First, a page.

As the energy sector grows increasingly reliant on new and advanced technologies, the need to address the threat of cybercrime to our nation's energy infrastructure becomes more urgent.
There is currently $34 million federal dollars allocated for the cybersecurity protection of the energy infrastructure of the United States, including both the oil and natural gas infrastructure and the electrical grid. Under the organization of the Department of Energy with the Obama Administration, the University of Arkansas and the University of Illinois will explore new ways of protecting the country's energy systems from potential disruption.The Energy Sector as a Cyber Crime Target
Energy-related companies frequently utilize advanced networks and computer systems throughout their business operations. If these systems are not properly protected, a malicious user could easily interfere with the electricity supplied to businesses and homes – or harm the business itself. Those within the energy sector may be using third-party software solutions or out-of-the-box hardware that is not properly deployed or maintained. They may not have comprehensive business interruption plans or an emergency team empowered with the ability to react to potentially malicious usage. All of these issues may create a target that is both attractive and unprepared.
Risk Factors Within the Energy Industry
Any industry that is strictly regulated and has some degree of government involvement, like the energy sector, will most often be operating on a legacy infrastructure. The stability of the system paired with a limited budget and compliance mandates makes it difficult to upgrade these networks to a modern architecture. The older the applications, the more likely vulnerabilities are to be discovered. These factors make it difficult to integrate these legacy systems with more reliable methods of intrusion detection and malware protection.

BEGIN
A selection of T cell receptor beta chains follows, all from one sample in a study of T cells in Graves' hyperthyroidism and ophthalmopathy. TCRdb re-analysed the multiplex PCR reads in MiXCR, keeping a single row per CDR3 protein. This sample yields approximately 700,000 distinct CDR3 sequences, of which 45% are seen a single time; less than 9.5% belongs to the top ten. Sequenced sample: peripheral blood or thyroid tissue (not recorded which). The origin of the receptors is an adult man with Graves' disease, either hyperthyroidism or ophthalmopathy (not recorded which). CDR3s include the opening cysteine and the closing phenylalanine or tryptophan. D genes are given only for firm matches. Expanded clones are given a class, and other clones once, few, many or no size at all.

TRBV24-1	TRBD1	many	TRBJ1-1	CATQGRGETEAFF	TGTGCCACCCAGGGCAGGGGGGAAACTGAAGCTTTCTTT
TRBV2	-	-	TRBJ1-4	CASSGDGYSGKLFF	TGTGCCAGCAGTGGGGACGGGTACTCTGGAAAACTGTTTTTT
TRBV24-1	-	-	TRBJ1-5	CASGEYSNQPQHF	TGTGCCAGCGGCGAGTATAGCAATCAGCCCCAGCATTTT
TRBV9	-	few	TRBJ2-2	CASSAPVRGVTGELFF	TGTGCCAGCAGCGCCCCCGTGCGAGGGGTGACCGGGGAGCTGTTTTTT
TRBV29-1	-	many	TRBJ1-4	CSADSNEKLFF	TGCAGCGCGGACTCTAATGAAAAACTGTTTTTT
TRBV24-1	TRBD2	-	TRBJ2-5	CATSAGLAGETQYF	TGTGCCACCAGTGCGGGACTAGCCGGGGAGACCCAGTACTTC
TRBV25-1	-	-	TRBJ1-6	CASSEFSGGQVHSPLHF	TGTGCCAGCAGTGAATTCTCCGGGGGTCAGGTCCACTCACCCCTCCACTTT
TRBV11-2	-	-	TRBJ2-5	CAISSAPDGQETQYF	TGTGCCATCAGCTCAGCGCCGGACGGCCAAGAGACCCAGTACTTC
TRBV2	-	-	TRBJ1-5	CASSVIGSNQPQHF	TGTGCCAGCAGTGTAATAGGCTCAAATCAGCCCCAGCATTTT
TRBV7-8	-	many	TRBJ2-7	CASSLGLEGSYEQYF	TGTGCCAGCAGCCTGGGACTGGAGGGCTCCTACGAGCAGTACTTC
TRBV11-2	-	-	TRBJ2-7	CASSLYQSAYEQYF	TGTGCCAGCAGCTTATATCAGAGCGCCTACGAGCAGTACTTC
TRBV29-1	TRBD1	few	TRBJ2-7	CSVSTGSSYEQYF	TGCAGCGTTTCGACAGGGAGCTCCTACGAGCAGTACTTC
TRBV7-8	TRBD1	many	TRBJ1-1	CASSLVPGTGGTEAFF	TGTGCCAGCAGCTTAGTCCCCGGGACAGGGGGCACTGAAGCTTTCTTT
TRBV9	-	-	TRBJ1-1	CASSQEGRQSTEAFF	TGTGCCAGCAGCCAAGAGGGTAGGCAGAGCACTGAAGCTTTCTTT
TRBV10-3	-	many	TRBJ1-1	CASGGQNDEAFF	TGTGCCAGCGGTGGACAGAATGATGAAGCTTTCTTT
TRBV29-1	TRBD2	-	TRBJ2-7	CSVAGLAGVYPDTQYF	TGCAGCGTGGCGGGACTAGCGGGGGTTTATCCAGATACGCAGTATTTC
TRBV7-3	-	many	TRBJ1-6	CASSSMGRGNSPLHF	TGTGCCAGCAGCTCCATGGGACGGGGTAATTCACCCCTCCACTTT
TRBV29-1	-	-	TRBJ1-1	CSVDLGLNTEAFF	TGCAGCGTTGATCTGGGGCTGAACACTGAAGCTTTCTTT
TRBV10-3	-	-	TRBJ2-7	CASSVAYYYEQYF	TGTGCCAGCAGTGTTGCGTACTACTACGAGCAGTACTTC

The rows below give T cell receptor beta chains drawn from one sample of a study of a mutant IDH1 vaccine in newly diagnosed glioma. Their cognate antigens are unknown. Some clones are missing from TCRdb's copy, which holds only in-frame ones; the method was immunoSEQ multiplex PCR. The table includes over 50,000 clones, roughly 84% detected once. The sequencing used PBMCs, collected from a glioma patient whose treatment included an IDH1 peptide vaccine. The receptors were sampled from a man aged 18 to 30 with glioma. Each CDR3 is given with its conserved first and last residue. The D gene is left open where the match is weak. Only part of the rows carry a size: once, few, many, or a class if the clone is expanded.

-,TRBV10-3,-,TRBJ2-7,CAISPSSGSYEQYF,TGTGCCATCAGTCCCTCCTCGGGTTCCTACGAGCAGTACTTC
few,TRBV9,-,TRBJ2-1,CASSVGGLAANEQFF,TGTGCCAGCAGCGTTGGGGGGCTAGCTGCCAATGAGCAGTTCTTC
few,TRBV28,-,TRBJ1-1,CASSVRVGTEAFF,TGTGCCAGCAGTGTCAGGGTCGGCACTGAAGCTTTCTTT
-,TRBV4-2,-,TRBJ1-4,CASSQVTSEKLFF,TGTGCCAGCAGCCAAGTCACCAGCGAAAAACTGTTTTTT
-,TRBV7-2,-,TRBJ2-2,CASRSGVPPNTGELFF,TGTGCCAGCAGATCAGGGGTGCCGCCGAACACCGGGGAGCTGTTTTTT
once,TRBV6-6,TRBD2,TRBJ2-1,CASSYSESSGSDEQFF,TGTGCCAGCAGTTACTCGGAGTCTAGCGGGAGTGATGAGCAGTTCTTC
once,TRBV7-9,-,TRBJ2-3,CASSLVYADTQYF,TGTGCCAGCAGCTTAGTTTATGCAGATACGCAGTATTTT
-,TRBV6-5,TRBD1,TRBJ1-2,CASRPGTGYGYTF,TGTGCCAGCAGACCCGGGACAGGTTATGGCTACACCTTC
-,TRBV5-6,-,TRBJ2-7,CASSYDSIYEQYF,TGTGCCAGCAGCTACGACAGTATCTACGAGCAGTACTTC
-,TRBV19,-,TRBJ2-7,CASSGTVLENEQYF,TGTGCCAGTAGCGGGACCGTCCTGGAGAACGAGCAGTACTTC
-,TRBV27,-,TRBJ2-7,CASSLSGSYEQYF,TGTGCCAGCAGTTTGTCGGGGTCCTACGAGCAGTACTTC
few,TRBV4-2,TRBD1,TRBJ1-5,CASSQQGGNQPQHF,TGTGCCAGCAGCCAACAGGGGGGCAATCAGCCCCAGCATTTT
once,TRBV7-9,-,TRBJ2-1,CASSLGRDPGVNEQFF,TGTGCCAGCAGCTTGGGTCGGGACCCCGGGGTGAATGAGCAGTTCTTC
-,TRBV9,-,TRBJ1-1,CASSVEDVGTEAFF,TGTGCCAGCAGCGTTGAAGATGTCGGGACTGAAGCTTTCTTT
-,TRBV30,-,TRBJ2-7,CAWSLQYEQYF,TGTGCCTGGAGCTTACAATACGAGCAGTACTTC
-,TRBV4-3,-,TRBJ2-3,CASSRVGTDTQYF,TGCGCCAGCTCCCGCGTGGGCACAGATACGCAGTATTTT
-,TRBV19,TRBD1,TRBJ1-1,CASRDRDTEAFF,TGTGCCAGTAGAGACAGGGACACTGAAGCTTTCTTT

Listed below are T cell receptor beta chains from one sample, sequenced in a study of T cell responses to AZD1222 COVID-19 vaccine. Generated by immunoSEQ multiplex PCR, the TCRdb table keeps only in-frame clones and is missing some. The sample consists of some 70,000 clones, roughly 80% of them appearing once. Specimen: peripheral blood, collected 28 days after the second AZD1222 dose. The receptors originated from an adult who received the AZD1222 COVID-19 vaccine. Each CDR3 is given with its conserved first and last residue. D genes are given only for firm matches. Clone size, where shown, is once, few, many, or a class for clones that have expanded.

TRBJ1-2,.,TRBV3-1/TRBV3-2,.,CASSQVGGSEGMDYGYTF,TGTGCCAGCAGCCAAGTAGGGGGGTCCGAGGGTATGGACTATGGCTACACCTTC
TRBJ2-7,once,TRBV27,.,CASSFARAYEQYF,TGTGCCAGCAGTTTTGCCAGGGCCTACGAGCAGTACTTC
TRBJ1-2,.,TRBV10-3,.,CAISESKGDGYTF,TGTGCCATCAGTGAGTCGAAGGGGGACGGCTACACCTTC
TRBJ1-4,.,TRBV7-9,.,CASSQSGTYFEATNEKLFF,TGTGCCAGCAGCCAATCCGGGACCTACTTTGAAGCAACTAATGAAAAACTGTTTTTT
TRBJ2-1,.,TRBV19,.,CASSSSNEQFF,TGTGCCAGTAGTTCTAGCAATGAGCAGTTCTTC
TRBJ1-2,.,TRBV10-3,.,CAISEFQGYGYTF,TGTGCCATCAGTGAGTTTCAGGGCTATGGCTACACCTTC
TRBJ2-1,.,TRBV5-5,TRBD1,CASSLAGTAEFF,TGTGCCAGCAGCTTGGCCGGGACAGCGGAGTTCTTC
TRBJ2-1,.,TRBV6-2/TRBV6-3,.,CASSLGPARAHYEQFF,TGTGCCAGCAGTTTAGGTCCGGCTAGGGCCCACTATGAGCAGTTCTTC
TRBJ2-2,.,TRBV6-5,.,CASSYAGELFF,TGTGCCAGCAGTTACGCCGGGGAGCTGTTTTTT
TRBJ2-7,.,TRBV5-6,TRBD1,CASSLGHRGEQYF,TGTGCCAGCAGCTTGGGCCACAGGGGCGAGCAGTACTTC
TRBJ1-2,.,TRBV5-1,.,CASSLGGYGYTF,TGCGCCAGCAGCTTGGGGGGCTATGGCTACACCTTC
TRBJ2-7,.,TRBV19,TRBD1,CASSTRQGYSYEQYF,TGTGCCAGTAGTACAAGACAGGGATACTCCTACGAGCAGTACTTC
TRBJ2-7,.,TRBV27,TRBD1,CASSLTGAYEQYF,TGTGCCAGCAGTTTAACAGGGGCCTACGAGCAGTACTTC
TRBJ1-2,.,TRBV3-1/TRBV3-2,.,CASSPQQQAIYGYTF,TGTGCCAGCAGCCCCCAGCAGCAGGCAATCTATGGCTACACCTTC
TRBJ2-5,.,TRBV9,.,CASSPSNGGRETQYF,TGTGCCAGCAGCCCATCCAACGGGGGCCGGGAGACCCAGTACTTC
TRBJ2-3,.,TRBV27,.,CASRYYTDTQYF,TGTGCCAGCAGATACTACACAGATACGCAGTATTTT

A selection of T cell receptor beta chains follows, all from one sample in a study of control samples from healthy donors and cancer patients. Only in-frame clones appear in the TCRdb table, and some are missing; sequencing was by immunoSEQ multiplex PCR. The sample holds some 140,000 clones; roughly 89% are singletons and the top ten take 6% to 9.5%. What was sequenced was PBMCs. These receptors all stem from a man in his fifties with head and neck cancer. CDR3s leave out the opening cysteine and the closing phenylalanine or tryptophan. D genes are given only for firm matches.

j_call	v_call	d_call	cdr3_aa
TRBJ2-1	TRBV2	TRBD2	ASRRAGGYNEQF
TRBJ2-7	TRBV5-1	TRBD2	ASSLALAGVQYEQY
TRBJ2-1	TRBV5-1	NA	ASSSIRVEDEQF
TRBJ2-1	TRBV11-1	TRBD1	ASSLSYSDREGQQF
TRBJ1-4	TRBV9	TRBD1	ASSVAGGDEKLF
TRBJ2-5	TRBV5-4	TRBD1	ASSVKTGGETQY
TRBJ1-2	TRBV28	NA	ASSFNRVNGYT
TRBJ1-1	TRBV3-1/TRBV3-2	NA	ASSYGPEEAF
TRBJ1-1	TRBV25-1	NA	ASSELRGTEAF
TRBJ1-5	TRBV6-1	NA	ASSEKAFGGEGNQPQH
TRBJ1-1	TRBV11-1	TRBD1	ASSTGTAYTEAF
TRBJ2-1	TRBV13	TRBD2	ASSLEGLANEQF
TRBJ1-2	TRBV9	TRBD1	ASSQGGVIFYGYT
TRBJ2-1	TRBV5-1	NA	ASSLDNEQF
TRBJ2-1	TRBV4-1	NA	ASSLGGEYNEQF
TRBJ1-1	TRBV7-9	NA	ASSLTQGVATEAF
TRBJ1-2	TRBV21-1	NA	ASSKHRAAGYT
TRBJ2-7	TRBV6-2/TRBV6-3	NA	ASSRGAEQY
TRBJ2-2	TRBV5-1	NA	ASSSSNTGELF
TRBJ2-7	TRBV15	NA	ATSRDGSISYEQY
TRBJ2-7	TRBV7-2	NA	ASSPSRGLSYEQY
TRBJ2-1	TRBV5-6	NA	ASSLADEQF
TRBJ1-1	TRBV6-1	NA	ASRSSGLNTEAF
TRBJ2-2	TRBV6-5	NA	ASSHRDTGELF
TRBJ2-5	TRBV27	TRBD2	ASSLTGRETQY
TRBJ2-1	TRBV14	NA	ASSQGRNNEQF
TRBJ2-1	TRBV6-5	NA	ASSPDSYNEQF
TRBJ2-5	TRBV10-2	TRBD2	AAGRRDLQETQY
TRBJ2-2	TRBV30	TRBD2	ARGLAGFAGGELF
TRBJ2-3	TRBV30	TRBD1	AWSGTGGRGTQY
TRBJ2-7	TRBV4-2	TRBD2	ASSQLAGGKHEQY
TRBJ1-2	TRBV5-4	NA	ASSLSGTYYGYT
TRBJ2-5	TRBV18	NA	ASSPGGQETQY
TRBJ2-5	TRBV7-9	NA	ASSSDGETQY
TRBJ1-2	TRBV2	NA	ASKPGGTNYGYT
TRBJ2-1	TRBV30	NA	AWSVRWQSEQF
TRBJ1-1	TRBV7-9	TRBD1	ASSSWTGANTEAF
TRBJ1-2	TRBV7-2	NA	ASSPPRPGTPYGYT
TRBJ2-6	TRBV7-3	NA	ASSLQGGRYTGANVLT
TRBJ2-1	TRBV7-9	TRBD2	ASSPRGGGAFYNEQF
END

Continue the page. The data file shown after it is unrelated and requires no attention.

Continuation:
Older, vulnerable legacy systems are harder to update and patch as many vendors no longer support the hardware and applications they have installed. Since these legacy systems aren't regularly patched and maintained, they will still be exposed to known vulnerabilities and recent iterations of malware. There are millions of new malware threats released every month upping the risk.
Also affecting the energy industry is a potential lack of IT resources. As employees attempt to deal with patching legacy systems and poorly maintained platforms, they may begin to resolve issues themselves by introducing new and third-party technology. These low budget (often free) solutions may introduce security holes, especially as they continue to proliferate throughout the organization.
Addressing the Risks Facing the Energy Industry
To decrease the risks in cybersecurity, organizations in the energy industry must first make a complete risk assessment of their current infrastructure. This should include the assets, both digital and physical, and their current methods of protection. Any gaps in security should be addressed, and methods should be utilized to modernize the entirety of the network while remaining under regulatory requirements. Energy organizations should strongly consider implementing an action plan for disaster preparedness, should a data breach be experienced.
Systems integrators with experience in modern network security solutions can help organizations meet the needs of modern energy companies without compromising their existing regulatory standards. Resilient Intelligence Networks provides comprehensive data security solutions, partnering with leading providers of advanced cybersecurity technology, like Fortinet. Resilient Intelligence Networks develops and implements network security solutions that meet meet with each unique organization's unique budgetary, technology and network security needs.